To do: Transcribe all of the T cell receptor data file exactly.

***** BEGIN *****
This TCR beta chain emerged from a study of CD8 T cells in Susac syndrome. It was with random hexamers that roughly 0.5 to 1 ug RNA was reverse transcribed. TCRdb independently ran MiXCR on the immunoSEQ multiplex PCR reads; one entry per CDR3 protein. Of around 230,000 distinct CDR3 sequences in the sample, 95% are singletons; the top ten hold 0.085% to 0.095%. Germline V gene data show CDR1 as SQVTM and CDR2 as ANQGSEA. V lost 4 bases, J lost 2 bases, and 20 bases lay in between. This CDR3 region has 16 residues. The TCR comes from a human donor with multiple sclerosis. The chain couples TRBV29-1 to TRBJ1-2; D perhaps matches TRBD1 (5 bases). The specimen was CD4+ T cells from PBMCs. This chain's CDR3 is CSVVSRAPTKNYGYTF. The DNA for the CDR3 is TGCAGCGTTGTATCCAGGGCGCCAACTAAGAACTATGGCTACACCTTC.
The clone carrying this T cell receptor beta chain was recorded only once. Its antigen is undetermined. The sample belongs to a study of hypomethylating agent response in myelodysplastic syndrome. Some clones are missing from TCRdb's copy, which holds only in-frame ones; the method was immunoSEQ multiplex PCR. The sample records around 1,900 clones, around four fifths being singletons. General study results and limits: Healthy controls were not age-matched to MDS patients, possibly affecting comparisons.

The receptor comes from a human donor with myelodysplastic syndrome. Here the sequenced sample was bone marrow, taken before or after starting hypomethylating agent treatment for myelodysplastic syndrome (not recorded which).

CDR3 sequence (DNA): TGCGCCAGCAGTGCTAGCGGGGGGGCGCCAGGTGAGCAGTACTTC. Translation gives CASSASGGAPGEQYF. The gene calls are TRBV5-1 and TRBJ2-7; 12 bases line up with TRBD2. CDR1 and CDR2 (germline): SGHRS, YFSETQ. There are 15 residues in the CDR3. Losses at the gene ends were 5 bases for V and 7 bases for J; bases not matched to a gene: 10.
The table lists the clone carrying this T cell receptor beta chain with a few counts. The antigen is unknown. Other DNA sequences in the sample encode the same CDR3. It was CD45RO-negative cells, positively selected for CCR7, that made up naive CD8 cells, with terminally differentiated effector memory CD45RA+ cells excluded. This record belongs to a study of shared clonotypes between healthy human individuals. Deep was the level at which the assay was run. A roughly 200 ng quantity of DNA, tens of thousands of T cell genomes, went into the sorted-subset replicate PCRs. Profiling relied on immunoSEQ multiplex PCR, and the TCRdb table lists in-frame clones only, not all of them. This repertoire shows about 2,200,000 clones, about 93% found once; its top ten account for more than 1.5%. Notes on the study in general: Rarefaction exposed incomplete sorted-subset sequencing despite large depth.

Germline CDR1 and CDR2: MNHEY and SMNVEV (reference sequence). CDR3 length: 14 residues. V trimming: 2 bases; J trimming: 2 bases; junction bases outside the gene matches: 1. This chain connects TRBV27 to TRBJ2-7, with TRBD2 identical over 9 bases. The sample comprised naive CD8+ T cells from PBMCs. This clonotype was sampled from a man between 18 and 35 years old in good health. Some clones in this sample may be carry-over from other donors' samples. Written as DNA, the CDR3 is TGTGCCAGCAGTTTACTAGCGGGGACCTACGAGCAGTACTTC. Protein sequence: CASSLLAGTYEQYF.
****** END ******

This TCR beta chain emerged from a study of CD8 T cells in Susac syndrome. It was with random hexamers that roughly 0.5 to 1 ug RNA was reverse transcribed. TCRdb independently ran MiXCR on the immunoSEQ multiplex PCR reads; one entry per CDR3 protein. Of around 230,000 distinct CDR3 sequences in the sample, 95% are singletons; the top ten hold 0.085% to 0.095%. Germline V gene data show CDR1 as SQVTM and CDR2 as ANQGSEA. V lost 4 bases, J lost 2 bases, and 20 bases lay in between. This CDR3 region has 16 residues. The TCR comes from a human donor with multiple sclerosis. The chain couples TRBV29-1 to TRBJ1-2; D perhaps matches TRBD1 (5 bases). The specimen was CD4+ T cells from PBMCs. This chain's CDR3 is CSVVSRAPTKNYGYTF. The DNA for the CDR3 is TGCAGCGTTGTATCCAGGGCGCCAACTAAGAACTATGGCTACACCTTC.
The clone carrying this T cell receptor beta chain was recorded only once. Its antigen is undetermined. The sample belongs to a study of hypomethylating agent response in myelodysplastic syndrome. Some clones are missing from TCRdb's copy, which holds only in-frame ones; the method was immunoSEQ multiplex PCR. The sample records around 1,900 clones, around four fifths being singletons. General study results and limits: Healthy controls were not age-matched to MDS patients, possibly affecting comparisons.

The receptor comes from a human donor with myelodysplastic syndrome. Here the sequenced sample was bone marrow, taken before or after starting hypomethylating agent treatment for myelodysplastic syndrome (not recorded which).

CDR3 sequence (DNA): TGCGCCAGCAGTGCTAGCGGGGGGGCGCCAGGTGAGCAGTACTTC. Translation gives CASSASGGAPGEQYF. The gene calls are TRBV5-1 and TRBJ2-7; 12 bases line up with TRBD2. CDR1 and CDR2 (germline): SGHRS, YFSETQ. There are 15 residues in the CDR3. Losses at the gene ends were 5 bases for V and 7 bases for J; bases not matched to a gene: 10.
The table lists the clone carrying this T cell receptor beta chain with a few counts. The antigen is unknown. Other DNA sequences in the sample encode the same CDR3. It was CD45RO-negative cells, positively selected for CCR7, that made up naive CD8 cells, with terminally differentiated effector memory CD45RA+ cells excluded. This record belongs to a study of shared clonotypes between healthy human individuals. Deep was the level at which the assay was run. A roughly 200 ng quantity of DNA, tens of thousands of T cell genomes, went into the sorted-subset replicate PCRs. Profiling relied on immunoSEQ multiplex PCR, and the TCRdb table lists in-frame clones only, not all of them. This repertoire shows about 2,200,000 clones, about 93% found once; its top ten account for more than 1.5%. Notes on the study in general: Rarefaction exposed incomplete sorted-subset sequencing despite large depth.

Germline CDR1 and CDR2: MNHEY and SMNVEV (reference sequence). CDR3 length: 14 residues. V trimming: 2 bases; J trimming: 2 bases; junction bases outside the gene matches: 1. This chain connects TRBV27 to TRBJ2-7, with TRBD2 identical over 9 bases. The sample comprised naive CD8+ T cells from PBMCs. This clonotype was sampled from a man between 18 and 35 years old in good health. Some clones in this sample may be carry-over from other donors' samples. Written as DNA, the CDR3 is TGTGCCAGCAGTTTACTAGCGGGGACCTACGAGCAGTACTTC. Protein sequence: CASSLLAGTYEQYF.